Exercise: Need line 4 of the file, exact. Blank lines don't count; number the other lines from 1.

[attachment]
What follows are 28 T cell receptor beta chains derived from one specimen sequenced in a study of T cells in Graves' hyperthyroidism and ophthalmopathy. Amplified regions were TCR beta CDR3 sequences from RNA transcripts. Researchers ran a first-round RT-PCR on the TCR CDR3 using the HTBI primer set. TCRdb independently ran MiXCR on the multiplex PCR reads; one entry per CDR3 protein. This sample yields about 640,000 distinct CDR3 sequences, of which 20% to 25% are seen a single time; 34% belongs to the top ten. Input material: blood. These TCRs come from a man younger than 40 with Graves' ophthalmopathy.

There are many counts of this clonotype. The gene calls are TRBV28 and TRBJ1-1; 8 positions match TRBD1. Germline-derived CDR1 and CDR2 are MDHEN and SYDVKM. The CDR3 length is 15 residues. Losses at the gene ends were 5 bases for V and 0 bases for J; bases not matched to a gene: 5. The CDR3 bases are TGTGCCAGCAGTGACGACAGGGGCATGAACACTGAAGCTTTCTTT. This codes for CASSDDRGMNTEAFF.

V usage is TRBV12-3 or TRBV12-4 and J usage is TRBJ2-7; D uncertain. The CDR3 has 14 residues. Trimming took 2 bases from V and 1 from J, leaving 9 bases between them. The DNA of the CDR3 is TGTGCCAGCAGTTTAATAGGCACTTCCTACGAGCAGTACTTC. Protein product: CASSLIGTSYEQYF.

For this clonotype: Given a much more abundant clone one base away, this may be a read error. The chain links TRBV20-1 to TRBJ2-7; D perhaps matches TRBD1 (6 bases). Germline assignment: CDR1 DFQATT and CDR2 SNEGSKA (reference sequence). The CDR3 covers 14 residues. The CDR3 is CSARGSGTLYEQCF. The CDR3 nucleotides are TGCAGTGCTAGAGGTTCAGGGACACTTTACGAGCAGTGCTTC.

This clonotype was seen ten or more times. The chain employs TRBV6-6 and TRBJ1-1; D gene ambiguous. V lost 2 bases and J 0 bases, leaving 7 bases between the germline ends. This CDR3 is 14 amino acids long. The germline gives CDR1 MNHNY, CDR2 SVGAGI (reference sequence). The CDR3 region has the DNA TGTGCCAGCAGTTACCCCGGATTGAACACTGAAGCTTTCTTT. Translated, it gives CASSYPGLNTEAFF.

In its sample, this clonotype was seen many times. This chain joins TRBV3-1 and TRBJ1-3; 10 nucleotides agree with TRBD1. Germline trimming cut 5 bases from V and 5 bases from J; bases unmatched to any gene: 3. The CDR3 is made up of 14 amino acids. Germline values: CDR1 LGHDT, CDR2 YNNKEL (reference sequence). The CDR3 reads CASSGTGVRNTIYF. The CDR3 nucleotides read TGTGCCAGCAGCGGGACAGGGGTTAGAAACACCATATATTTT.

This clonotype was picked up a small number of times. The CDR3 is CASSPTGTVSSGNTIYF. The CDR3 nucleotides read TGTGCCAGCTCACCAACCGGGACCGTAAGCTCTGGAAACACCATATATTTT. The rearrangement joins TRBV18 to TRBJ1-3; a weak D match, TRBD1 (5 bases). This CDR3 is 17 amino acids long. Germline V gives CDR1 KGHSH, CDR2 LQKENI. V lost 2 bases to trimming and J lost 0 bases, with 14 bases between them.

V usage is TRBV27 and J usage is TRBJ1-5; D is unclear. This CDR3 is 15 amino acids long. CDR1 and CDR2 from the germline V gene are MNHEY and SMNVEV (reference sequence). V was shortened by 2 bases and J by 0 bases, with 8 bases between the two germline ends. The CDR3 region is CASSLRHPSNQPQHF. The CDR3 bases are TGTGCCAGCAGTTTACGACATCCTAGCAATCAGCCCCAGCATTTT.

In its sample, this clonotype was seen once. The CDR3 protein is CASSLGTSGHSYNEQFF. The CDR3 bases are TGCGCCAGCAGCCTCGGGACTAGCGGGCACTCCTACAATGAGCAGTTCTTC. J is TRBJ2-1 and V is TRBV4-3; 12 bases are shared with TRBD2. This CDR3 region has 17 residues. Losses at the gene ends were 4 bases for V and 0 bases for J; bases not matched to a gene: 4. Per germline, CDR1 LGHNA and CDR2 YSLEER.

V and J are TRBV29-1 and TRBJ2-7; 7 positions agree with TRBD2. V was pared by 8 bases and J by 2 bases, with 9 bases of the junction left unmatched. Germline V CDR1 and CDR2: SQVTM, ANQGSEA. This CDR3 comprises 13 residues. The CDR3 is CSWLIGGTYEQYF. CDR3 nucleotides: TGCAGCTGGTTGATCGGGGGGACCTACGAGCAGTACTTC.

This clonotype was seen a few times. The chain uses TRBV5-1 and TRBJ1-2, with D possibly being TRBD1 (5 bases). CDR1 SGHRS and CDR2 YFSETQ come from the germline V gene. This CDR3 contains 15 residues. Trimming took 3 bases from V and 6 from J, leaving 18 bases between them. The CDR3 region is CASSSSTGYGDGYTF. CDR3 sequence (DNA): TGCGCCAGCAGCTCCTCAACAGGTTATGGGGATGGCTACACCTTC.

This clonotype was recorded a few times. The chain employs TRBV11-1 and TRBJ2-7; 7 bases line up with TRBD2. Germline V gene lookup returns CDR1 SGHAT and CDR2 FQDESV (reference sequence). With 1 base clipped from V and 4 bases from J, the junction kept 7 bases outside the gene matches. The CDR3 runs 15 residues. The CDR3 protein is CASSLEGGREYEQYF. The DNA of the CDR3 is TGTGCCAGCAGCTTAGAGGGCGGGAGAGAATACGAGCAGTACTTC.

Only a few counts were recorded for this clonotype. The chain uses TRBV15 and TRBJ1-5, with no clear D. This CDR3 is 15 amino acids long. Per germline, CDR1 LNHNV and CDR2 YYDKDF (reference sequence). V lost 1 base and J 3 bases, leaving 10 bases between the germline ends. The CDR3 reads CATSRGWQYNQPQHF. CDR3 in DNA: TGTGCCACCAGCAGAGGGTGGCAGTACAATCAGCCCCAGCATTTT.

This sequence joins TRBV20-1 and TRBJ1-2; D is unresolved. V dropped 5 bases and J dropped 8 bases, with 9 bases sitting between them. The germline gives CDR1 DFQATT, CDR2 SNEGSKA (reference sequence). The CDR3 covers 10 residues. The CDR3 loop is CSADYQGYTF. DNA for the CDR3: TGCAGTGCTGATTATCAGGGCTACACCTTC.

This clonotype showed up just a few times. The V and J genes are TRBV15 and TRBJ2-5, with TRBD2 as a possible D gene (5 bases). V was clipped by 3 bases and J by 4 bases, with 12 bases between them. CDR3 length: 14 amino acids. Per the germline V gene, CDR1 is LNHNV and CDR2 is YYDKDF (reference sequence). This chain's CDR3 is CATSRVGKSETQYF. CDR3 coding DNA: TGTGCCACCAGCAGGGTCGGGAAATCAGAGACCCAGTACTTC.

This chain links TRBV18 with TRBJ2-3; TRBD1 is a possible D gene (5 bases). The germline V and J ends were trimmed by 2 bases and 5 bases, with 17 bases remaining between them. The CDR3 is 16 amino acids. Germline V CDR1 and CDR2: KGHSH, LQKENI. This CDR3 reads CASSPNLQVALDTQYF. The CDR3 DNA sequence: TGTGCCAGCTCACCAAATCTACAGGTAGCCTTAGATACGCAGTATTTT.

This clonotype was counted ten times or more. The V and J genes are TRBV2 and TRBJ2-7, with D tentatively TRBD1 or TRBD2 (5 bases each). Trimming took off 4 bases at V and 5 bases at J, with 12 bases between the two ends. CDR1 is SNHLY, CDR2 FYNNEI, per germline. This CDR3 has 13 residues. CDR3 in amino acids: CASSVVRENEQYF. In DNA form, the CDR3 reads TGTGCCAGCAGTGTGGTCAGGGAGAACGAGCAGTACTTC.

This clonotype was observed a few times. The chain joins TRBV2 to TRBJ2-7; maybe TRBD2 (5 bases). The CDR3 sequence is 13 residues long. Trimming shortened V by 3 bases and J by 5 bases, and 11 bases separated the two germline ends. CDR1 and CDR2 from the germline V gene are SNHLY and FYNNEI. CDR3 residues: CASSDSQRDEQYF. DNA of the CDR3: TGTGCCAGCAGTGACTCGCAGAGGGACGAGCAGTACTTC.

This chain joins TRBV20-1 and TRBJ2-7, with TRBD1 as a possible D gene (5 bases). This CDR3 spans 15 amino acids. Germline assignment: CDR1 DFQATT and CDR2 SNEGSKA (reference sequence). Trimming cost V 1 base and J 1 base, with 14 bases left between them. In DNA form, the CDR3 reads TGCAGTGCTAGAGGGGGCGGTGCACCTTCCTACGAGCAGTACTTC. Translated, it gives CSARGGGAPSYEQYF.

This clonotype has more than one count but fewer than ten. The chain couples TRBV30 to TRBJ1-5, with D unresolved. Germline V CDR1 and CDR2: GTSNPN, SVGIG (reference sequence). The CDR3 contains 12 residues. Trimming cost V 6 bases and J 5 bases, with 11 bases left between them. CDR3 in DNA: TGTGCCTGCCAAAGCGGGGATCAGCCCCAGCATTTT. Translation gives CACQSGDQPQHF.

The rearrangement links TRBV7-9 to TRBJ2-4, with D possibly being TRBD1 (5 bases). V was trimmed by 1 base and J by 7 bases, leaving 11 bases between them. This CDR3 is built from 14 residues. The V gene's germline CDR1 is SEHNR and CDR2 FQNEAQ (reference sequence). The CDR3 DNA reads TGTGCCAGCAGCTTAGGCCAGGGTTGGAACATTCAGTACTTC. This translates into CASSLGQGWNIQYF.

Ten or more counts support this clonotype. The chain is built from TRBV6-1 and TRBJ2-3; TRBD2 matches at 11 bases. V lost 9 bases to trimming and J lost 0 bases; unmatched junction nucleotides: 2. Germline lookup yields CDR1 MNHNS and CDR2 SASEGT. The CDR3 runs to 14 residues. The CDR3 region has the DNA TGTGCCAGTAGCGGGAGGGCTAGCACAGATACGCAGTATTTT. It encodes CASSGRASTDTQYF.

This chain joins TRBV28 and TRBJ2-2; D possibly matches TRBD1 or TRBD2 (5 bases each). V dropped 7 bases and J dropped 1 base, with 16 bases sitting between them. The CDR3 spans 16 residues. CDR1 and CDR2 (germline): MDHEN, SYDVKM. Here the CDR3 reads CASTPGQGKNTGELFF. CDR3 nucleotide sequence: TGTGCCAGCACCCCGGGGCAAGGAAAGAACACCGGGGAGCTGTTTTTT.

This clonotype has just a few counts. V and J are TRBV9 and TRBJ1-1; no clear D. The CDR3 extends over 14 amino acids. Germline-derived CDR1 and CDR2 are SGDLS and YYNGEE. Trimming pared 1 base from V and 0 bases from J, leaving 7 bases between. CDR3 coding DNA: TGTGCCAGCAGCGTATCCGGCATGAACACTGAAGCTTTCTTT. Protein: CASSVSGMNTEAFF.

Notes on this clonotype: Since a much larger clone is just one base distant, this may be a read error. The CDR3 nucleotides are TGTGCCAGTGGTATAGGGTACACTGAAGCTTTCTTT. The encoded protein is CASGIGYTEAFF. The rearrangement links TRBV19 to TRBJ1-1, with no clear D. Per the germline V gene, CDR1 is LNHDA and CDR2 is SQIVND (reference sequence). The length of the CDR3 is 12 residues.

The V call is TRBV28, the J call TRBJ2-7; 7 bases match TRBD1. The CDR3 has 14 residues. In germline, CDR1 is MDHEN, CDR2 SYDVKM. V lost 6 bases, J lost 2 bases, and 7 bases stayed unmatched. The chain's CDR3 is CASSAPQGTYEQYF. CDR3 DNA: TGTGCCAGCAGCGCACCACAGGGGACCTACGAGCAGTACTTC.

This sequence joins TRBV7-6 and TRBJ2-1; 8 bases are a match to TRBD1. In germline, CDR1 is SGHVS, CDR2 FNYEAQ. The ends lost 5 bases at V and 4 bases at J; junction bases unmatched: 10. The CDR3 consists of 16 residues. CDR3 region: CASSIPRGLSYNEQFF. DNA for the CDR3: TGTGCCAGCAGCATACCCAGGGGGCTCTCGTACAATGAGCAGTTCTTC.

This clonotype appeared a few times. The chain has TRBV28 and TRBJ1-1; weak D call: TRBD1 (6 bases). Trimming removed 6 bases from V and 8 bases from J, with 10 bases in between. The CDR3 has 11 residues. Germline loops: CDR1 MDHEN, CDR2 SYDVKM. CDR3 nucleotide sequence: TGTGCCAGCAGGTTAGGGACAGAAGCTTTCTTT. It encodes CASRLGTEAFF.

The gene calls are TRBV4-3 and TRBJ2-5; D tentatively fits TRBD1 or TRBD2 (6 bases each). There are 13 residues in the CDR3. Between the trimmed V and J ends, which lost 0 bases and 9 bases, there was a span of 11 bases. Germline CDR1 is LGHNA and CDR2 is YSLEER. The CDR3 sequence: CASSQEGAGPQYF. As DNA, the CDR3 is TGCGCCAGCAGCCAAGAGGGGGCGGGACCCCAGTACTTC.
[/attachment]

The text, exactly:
For this clonotype: Given a much more abundant clone one base away, this may be a read error. The chain links TRBV20-1 to TRBJ2-7; D perhaps matches TRBD1 (6 bases). Germline assignment: CDR1 DFQATT and CDR2 SNEGSKA (reference sequence). The CDR3 covers 14 residues. The CDR3 is CSARGSGTLYEQCF. The CDR3 nucleotides are TGCAGTGCTAGAGGTTCAGGGACACTTTACGAGCAGTGCTTC.